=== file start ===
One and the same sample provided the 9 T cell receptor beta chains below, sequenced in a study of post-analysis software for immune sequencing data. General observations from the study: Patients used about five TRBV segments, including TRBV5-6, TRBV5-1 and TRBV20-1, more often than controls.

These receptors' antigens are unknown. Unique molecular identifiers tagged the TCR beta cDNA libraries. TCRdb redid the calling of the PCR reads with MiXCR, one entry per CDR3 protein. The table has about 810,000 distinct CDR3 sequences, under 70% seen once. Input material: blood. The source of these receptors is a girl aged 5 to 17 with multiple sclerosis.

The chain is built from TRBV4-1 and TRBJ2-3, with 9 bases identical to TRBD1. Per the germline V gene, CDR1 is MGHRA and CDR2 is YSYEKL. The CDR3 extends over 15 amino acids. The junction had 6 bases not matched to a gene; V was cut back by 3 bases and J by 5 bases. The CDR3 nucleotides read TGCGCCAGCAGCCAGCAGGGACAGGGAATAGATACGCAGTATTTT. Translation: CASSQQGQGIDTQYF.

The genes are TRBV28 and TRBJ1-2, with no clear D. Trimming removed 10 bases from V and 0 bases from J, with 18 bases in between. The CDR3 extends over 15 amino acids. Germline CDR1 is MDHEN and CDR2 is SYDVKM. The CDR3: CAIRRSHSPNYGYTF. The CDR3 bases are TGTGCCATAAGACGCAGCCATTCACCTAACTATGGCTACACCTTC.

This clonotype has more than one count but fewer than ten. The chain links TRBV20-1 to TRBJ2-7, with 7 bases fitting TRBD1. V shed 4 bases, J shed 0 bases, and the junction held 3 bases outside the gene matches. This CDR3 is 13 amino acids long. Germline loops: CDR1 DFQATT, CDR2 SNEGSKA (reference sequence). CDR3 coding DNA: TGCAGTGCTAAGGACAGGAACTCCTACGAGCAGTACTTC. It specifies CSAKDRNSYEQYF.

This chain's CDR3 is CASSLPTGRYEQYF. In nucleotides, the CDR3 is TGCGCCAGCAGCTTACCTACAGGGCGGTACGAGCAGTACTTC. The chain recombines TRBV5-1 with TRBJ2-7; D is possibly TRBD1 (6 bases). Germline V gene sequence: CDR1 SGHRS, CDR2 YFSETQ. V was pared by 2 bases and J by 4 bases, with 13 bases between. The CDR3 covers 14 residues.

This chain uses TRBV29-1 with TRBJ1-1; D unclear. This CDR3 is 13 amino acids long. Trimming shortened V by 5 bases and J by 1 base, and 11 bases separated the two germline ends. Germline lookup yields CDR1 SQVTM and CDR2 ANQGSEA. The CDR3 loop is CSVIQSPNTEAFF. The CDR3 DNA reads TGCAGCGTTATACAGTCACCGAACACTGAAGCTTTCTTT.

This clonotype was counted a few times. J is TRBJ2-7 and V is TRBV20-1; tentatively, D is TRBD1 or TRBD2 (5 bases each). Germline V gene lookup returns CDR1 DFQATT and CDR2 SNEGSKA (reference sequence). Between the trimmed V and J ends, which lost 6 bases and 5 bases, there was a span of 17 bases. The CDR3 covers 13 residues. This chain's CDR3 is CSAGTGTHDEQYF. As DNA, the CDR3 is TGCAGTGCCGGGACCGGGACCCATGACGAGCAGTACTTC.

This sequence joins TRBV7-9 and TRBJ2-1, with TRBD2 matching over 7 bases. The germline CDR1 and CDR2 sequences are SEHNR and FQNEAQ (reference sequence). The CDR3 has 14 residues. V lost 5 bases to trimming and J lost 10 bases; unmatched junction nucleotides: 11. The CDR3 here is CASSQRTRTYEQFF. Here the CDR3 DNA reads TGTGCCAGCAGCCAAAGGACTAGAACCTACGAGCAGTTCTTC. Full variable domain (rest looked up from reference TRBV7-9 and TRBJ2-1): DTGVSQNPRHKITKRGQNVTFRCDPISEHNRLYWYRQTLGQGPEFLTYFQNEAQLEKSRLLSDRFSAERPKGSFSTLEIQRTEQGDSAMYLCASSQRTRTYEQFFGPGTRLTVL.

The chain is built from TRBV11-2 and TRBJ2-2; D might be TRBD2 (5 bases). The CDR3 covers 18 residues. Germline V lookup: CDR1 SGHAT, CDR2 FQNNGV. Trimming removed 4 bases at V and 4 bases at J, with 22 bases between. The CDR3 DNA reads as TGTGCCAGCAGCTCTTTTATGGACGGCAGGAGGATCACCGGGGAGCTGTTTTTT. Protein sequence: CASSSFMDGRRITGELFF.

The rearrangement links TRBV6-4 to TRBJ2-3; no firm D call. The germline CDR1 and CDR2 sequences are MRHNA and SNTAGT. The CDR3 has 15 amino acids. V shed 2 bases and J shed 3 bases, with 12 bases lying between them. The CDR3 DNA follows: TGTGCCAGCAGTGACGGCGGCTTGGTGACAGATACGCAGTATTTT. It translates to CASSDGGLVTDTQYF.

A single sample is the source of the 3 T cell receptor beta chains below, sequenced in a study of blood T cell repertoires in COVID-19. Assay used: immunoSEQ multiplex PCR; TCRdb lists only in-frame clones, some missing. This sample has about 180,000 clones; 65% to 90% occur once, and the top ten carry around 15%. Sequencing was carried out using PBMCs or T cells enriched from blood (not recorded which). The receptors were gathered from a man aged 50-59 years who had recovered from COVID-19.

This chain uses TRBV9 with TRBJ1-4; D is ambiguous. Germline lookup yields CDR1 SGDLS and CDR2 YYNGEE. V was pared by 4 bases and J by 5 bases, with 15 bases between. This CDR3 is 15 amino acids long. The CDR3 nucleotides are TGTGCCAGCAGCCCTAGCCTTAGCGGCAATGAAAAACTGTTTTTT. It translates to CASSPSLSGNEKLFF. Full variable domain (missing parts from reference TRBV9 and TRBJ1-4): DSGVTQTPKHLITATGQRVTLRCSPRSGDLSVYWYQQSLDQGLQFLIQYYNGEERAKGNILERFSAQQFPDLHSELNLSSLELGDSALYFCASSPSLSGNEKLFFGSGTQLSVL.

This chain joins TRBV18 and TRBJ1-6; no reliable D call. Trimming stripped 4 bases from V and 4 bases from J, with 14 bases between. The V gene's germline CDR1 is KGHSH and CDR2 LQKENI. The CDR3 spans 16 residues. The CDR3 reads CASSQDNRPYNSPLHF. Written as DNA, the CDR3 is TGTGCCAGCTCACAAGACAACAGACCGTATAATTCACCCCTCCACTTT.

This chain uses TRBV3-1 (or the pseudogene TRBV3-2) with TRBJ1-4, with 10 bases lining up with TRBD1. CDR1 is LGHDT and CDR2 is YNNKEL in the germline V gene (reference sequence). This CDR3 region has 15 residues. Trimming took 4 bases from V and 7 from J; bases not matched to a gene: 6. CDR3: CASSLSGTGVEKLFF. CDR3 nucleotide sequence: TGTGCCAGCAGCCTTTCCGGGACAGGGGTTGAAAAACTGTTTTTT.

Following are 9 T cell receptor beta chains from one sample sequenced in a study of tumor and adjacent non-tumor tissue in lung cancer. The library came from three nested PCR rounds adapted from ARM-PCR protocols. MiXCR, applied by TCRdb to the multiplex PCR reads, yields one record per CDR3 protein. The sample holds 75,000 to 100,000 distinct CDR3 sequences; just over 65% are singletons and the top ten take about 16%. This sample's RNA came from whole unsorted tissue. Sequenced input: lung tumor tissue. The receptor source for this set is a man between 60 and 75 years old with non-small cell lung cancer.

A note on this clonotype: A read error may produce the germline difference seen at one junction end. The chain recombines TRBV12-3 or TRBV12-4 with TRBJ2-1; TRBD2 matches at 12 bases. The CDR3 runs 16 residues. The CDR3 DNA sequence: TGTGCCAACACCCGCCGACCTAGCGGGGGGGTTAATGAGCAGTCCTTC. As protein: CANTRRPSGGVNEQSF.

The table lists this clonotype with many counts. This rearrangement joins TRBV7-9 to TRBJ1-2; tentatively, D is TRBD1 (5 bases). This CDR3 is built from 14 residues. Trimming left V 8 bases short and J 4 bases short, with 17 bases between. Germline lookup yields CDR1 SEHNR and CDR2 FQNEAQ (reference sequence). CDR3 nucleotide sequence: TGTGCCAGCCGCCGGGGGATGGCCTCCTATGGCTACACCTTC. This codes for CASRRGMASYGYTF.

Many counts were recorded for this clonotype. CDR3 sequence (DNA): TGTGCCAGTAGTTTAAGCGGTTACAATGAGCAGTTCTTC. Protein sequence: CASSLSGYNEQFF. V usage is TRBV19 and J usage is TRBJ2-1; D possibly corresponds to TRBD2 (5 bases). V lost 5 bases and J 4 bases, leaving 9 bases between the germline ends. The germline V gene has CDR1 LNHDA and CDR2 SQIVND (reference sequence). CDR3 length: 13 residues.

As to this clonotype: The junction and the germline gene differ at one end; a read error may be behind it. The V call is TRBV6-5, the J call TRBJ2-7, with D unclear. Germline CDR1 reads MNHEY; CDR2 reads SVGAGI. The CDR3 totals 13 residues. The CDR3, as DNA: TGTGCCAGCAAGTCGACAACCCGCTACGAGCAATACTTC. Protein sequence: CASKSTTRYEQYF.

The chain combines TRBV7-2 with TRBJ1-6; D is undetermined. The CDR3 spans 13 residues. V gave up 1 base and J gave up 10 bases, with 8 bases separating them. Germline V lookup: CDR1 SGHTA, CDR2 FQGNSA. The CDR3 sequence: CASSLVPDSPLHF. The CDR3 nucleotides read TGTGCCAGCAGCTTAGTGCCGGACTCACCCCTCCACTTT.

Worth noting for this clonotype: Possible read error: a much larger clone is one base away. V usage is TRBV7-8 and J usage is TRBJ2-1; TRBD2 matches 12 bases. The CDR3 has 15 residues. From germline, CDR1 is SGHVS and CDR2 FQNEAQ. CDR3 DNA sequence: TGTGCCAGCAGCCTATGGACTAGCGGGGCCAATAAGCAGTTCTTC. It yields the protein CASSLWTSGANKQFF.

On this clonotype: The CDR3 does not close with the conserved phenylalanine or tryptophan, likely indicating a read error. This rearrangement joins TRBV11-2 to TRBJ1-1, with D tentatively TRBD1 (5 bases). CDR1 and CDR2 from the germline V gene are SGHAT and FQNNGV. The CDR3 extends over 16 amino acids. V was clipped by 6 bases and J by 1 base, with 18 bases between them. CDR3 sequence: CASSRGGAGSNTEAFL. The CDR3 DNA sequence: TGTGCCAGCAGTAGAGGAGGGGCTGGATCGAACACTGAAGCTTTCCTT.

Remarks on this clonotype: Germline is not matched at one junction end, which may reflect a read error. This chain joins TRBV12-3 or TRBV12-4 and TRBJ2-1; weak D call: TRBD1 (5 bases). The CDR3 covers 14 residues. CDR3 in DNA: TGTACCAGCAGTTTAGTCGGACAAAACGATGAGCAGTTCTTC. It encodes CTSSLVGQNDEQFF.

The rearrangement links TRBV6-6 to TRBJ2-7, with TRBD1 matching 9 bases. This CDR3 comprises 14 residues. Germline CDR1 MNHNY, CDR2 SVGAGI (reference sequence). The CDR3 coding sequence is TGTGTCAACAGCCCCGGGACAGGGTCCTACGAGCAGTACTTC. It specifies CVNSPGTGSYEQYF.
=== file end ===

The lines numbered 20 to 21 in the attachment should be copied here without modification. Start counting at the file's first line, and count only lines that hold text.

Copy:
As to this clonotype: The junction and the germline gene differ at one end; a read error may be behind it. The V call is TRBV6-5, the J call TRBJ2-7, with D unclear. Germline CDR1 reads MNHEY; CDR2 reads SVGAGI. The CDR3 totals 13 residues. The CDR3, as DNA: TGTGCCAGCAAGTCGACAACCCGCTACGAGCAATACTTC. Protein sequence: CASKSTTRYEQYF.

The chain combines TRBV7-2 with TRBJ1-6; D is undetermined. The CDR3 spans 13 residues. V gave up 1 base and J gave up 10 bases, with 8 bases separating them. Germline V lookup: CDR1 SGHTA, CDR2 FQGNSA. The CDR3 sequence: CASSLVPDSPLHF. The CDR3 nucleotides read TGTGCCAGCAGCTTAGTGCCGGACTCACCCCTCCACTTT.